Nearly every parent I know has a similar story – and the corresponding revelation. The time when you realize your children watch you more than you are aware – and sometimes in an embarrassing way. The one that I like to share is the story about me as a toddler wandering next door to our neighbor Bob’s house while he was working on something in his garage. Apparently, I watched as Bob accidently hammered his thumb to which I exclaimed, “Well, *#$%!”
I’m sure my parents were mortified and probably hadn’t realized that I had caught on to their occasional slip of the tongue. But as parents, and leaders, matching what we say to what we do sometimes takes a little effort and intention.
I thought of this story when I was “schooled” on social media post. In my response, I had talked about the importance of CEOs and leaders being accountable for their responsibilities and not being distracted.
The person responding to my post said something like, “It’s good to let the employees know that the President isn’t ‘above’ the other employees and demonstrates this by working side by side with them to push an order out the door or tackle a tough job.”
While I understand what she meant, my point had been missed. Continuing to do tasks that someone else could do (either within the organization or outside) does two things:
- It keeps us from the tasks only we can or should be doing.
- It doesn’t let those who actually may be better at the task you are doing do so.
Anyone who knows me well (and this person did not – another problem with these type of posts) knows that I work hard to abide by the “all hands on deck” policy. In the early days of one company I managed, I had no problem unloading a delivery off a truck (in a dress and heels) or helping to get shipments out. But there is a difference between making a push to help in an emergency and doing it on a routine basis. For many entrepreneurs and leaders of start-ups, there can be a perverse thrill to that kind of “fire drill” and I’ve known some to continue creating those situations when long after they no longer exist.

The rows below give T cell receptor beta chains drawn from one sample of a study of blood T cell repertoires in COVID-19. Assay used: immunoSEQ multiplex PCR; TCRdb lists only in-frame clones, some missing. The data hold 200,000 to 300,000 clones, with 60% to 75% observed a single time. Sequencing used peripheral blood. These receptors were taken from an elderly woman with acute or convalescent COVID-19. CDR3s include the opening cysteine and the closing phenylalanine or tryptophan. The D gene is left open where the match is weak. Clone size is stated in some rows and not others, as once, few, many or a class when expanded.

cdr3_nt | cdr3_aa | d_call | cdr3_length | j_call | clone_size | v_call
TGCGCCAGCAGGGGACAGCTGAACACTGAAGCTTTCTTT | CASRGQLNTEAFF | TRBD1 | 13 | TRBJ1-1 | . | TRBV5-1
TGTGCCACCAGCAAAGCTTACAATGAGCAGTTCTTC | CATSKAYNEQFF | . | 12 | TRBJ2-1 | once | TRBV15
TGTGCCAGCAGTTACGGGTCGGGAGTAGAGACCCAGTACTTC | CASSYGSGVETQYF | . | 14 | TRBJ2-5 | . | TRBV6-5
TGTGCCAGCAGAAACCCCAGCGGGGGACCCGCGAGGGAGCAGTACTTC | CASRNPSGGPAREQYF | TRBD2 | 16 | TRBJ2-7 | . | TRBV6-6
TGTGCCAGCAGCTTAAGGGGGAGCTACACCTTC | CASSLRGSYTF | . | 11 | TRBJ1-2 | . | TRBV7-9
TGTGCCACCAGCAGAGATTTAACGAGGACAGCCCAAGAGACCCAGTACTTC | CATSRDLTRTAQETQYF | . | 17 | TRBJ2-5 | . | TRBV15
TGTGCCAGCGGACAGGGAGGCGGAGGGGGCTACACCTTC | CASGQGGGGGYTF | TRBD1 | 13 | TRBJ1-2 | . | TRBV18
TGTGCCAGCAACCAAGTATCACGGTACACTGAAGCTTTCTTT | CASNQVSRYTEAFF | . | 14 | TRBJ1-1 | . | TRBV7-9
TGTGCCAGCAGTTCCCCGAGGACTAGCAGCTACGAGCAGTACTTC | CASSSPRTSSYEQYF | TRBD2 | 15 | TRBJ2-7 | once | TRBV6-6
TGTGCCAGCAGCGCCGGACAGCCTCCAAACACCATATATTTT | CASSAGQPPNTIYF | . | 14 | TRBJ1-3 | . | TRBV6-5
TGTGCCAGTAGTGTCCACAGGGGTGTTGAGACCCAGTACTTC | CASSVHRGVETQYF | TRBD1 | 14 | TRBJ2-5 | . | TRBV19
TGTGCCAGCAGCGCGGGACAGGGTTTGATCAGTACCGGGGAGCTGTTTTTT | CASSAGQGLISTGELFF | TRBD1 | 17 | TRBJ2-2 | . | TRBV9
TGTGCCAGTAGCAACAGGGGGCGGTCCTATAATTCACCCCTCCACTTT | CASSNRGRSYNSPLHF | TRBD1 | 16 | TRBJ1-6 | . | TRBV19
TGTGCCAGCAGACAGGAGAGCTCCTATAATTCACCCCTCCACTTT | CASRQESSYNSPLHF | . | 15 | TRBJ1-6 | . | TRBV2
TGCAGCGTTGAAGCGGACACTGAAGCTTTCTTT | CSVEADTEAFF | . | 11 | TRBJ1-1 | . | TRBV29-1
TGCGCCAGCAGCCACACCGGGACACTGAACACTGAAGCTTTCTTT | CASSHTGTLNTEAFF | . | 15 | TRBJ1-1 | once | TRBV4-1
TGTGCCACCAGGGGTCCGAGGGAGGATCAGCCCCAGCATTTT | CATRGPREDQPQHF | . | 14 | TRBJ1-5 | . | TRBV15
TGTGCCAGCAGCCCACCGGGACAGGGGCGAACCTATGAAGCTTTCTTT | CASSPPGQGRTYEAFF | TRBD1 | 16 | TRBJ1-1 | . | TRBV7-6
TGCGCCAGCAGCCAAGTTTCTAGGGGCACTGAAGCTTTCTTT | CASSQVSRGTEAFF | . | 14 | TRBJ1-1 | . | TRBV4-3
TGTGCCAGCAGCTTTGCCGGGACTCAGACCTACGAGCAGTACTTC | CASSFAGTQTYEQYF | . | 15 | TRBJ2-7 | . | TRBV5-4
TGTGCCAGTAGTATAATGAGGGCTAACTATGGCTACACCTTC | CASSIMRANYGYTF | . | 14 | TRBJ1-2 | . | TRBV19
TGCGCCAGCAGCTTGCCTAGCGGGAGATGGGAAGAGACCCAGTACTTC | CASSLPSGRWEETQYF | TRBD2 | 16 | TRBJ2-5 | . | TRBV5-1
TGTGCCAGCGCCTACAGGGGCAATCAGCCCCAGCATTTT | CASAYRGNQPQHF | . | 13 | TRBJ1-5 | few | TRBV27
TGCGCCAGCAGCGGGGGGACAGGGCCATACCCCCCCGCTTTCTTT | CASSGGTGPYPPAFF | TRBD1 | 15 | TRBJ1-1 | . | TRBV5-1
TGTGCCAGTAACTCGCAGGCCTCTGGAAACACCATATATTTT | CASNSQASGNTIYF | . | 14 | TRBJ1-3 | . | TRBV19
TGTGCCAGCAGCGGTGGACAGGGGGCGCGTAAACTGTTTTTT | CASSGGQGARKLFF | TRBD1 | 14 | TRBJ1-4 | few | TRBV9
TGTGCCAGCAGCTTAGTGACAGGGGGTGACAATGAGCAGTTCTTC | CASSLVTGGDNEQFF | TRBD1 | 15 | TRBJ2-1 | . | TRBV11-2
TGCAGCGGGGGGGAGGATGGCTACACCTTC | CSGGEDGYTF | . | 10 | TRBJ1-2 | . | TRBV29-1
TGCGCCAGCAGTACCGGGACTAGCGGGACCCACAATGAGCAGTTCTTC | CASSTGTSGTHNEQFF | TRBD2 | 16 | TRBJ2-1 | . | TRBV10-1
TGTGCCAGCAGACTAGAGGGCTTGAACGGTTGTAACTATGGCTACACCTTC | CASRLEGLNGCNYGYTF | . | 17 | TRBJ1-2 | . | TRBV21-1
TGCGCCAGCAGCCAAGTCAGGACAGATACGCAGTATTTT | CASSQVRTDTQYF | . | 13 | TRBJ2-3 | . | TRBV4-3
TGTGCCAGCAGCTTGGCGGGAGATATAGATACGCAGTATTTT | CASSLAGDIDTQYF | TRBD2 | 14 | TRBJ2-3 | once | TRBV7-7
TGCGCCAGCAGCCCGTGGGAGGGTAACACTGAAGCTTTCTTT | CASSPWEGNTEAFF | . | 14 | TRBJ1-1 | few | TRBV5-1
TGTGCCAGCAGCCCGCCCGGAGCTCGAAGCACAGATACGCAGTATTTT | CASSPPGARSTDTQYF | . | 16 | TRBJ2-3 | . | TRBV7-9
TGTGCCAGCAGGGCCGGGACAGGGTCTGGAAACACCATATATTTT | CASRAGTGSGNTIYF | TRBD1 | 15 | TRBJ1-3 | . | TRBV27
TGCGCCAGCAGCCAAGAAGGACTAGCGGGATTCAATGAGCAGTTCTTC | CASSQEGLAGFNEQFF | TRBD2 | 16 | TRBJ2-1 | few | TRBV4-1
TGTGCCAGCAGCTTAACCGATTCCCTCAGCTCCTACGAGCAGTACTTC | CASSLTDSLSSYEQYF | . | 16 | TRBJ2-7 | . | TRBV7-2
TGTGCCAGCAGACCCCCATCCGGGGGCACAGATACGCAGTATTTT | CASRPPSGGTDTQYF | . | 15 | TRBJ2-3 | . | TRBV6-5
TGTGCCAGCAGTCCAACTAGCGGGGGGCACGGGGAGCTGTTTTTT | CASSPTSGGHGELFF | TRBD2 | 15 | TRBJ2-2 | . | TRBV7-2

Our employees and colleagues are acutely aware of what we do and don’t do and how that aligns with what we say. But, at the end of the day, most leaders are responsible for at least a few things that NO ONE else can do. That’s right – the buck really does stop with us. If we are continually NOT doing the things that ONLY we can do or are responsible for, how is that serving your customers, companies or employees? And often, these are responsibilities that no one sees (looking at cash flow statement, meeting with a banker, creating a five year stretch goal, etc.) But if it’s missed – the future of the company is in jeopardy. And it won’t matter if you did help push that last shipment out the door if the company no longer exists. These are the things our employees don’t see.
Similarly, my parents both liked to cook and from a very young age, we were allowed to experiment in the kitchen. I made my parents breakfast in bed at age five (poached eggs, toast and coffee – they said it was great!) and my first pumpkin pie at eight years old. The only rule in our house was that you had to clean up your mess (and it was pretty messy at times.) There was Saturday afternoons in our kitchen that looked like a scene from a TV sitcom. Thinking that my mom had a similar experience, I remember asking her about learning to cook from my grandmother.
“Grandma really didn’t like us in the kitchen,” she said. “She didn’t like the mess we made and she didn’t have the patience. She would rather do it herself.”
Consequently, my mom really didn’t come into her own in cooking until she was an adult. I think my siblings and I learned how to enjoy cooking and entertaining from my parents in different ways. But it is clear that having the choice to actually learn and experiment in the kitchen has influenced our willingness to try and learn new things. Similarly, in the workplace, there is a responsibility for all of us to do our own jobs but also let others do theirs as well – and experiment and learn in the process.
If we are always the one who “bakes the cake” how else will anyone else learn that skill or understand the satisfaction of those rewards?